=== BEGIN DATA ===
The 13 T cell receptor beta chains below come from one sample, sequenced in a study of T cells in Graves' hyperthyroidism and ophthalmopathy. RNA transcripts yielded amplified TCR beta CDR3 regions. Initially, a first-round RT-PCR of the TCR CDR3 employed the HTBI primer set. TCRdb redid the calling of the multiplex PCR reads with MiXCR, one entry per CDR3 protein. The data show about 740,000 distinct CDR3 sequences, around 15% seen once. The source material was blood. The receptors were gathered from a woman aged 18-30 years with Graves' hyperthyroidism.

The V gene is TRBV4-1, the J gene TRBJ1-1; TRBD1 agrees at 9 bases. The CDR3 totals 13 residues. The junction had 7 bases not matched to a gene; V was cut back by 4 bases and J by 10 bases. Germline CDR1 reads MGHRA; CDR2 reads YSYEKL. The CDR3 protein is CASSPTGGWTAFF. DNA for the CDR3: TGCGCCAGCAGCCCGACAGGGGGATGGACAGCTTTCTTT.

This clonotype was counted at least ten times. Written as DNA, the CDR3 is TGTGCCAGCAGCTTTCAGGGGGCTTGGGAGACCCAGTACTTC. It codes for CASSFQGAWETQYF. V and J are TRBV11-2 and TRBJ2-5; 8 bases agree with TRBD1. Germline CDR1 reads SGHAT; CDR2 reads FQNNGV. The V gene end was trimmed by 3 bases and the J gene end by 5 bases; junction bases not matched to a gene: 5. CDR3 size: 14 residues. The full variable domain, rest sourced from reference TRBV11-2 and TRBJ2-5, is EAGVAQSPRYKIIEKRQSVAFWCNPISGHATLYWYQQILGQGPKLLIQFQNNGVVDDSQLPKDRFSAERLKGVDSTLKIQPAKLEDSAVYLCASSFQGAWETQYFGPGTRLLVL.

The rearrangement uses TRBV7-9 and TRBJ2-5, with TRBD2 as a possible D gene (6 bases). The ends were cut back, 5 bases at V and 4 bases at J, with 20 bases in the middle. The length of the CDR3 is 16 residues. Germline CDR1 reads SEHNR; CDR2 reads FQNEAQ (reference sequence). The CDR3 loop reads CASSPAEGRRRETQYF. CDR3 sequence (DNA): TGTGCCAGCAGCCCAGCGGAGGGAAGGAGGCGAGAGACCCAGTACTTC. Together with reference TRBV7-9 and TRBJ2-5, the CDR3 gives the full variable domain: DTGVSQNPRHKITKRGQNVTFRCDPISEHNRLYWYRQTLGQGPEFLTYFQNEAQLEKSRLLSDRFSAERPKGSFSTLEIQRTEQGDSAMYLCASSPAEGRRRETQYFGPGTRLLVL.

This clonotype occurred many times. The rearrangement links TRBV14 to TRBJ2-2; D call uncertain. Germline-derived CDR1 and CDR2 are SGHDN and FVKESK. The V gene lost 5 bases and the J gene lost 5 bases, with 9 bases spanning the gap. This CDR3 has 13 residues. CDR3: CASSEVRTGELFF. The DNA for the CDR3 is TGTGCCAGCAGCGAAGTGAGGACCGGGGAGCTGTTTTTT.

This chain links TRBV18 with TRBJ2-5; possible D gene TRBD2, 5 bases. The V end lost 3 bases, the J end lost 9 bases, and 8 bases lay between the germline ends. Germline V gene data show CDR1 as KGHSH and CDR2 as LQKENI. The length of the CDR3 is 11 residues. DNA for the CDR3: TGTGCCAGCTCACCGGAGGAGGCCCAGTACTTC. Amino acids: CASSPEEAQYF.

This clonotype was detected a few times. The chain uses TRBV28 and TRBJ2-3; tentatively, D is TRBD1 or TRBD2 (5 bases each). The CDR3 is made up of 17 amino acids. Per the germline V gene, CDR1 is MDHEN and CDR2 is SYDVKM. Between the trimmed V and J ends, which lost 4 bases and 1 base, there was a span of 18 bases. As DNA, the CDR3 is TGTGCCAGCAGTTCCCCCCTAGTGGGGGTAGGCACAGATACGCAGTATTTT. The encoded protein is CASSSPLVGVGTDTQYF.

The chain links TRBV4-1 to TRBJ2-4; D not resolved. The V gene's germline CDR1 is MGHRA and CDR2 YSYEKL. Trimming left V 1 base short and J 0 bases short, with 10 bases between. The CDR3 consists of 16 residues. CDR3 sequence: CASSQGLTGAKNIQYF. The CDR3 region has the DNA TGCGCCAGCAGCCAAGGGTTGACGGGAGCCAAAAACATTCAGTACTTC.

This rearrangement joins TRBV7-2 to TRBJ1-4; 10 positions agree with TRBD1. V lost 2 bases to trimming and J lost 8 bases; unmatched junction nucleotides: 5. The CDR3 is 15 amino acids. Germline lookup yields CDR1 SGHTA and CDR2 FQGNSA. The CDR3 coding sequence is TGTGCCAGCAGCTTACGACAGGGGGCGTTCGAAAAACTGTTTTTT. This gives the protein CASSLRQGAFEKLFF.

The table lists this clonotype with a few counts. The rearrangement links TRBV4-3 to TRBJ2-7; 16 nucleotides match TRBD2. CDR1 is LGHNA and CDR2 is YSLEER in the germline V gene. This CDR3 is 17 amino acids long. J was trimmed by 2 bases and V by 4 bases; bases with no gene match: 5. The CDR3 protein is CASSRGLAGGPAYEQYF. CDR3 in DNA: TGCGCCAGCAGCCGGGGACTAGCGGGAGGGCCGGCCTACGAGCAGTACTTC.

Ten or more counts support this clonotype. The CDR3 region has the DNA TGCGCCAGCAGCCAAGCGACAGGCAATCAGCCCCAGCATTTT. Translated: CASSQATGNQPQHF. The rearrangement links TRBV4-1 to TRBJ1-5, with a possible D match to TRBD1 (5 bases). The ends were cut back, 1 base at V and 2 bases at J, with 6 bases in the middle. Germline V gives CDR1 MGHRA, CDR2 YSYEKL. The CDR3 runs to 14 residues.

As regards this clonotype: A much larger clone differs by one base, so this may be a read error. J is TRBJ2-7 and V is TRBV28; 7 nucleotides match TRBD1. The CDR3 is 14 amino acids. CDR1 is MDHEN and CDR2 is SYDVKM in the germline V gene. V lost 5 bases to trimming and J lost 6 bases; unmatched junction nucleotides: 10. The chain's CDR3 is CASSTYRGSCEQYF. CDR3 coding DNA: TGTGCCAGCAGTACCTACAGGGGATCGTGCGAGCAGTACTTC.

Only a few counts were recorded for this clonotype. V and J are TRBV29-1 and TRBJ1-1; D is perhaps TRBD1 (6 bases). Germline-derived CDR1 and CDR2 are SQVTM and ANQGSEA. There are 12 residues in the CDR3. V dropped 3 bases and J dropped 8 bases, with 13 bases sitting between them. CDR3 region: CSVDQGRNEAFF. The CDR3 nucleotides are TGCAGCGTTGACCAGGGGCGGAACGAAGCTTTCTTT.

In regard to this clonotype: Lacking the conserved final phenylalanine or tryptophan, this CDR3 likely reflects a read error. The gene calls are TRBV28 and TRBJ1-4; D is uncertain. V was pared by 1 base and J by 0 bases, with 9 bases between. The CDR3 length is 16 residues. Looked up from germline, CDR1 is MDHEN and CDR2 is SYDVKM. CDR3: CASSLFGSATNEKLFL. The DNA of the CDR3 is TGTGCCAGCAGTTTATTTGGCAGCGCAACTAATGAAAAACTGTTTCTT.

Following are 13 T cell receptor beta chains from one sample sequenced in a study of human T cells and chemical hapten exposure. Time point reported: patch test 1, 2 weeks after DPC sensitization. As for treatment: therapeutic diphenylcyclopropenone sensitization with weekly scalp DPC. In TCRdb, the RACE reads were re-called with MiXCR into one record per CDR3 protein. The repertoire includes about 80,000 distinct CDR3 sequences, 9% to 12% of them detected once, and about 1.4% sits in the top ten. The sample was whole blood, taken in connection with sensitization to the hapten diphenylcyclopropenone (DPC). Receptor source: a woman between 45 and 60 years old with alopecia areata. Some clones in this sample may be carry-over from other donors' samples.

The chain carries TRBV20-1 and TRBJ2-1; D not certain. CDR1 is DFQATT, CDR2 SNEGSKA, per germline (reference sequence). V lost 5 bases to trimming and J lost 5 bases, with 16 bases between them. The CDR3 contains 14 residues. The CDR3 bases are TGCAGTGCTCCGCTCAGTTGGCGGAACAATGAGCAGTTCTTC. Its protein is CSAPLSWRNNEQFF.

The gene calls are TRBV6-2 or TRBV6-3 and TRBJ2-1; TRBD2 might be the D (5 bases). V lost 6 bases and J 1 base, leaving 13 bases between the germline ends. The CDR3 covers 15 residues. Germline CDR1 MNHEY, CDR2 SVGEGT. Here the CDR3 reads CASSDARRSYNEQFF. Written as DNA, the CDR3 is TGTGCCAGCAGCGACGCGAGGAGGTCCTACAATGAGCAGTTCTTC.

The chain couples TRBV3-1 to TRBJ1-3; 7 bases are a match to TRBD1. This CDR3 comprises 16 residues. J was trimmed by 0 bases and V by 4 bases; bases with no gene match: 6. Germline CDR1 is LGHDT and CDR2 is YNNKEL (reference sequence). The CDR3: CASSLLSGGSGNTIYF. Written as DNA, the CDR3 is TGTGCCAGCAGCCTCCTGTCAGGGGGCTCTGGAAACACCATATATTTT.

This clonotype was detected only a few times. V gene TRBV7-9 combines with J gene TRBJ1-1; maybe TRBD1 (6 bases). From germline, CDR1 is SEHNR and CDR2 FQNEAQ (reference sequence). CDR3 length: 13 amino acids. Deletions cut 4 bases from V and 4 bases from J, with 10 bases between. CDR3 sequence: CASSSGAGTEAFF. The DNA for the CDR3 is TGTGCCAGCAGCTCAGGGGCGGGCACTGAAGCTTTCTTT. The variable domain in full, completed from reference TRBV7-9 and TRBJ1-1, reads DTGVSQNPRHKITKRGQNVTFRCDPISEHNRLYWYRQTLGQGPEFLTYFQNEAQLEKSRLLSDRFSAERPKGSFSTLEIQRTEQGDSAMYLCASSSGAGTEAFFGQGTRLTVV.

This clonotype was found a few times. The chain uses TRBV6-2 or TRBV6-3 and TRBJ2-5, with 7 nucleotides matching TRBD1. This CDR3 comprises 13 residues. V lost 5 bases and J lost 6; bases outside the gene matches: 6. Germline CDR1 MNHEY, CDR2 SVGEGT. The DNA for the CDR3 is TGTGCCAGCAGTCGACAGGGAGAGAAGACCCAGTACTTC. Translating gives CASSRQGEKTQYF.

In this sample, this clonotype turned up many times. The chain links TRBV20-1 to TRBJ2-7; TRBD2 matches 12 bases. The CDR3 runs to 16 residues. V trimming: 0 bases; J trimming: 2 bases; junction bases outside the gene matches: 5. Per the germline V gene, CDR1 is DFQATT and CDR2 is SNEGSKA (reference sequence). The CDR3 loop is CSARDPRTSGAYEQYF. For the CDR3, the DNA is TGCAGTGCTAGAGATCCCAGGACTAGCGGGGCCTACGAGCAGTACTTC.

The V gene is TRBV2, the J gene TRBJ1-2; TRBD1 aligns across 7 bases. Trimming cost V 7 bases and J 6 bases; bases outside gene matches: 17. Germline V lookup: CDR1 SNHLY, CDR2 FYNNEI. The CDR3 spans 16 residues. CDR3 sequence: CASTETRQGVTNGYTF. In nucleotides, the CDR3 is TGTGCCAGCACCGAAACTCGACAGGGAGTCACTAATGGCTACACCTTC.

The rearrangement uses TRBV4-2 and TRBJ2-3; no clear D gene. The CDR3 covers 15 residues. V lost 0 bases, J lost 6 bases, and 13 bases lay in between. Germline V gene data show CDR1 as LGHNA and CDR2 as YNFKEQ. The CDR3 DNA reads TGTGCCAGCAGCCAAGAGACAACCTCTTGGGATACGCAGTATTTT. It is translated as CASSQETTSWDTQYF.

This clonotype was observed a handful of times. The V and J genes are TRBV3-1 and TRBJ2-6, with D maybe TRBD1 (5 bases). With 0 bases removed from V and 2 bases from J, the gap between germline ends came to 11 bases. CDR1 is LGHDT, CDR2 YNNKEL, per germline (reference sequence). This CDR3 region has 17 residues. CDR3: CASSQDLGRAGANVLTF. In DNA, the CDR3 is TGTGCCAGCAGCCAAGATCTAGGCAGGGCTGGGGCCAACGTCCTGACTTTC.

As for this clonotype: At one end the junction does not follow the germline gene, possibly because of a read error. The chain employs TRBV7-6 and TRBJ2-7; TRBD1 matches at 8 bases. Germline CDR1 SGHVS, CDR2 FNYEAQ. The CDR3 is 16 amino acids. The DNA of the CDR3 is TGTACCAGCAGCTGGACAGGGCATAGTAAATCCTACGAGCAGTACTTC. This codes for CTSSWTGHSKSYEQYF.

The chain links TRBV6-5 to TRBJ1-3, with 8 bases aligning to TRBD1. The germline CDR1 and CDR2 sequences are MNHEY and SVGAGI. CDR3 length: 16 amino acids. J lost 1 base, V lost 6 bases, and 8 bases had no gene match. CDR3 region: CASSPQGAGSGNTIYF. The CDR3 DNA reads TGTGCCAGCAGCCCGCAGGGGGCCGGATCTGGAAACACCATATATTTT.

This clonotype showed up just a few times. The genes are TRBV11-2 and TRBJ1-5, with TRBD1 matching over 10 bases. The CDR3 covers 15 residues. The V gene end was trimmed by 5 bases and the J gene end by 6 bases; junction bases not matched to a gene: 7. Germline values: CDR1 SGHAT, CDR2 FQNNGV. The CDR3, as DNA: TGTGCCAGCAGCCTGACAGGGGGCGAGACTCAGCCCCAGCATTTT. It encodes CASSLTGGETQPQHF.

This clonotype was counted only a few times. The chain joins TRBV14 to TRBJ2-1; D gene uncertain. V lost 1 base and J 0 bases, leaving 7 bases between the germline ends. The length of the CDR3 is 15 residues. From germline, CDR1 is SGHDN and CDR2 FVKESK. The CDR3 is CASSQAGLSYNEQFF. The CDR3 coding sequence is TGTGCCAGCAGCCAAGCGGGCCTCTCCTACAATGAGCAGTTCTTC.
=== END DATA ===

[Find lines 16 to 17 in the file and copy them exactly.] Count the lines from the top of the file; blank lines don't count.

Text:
The chain carries TRBV20-1 and TRBJ2-1; D not certain. CDR1 is DFQATT, CDR2 SNEGSKA, per germline (reference sequence). V lost 5 bases to trimming and J lost 5 bases, with 16 bases between them. The CDR3 contains 14 residues. The CDR3 bases are TGCAGTGCTCCGCTCAGTTGGCGGAACAATGAGCAGTTCTTC. Its protein is CSAPLSWRNNEQFF.

The gene calls are TRBV6-2 or TRBV6-3 and TRBJ2-1; TRBD2 might be the D (5 bases). V lost 6 bases and J 1 base, leaving 13 bases between the germline ends. The CDR3 covers 15 residues. Germline CDR1 MNHEY, CDR2 SVGEGT. Here the CDR3 reads CASSDARRSYNEQFF. Written as DNA, the CDR3 is TGTGCCAGCAGCGACGCGAGGAGGTCCTACAATGAGCAGTTCTTC.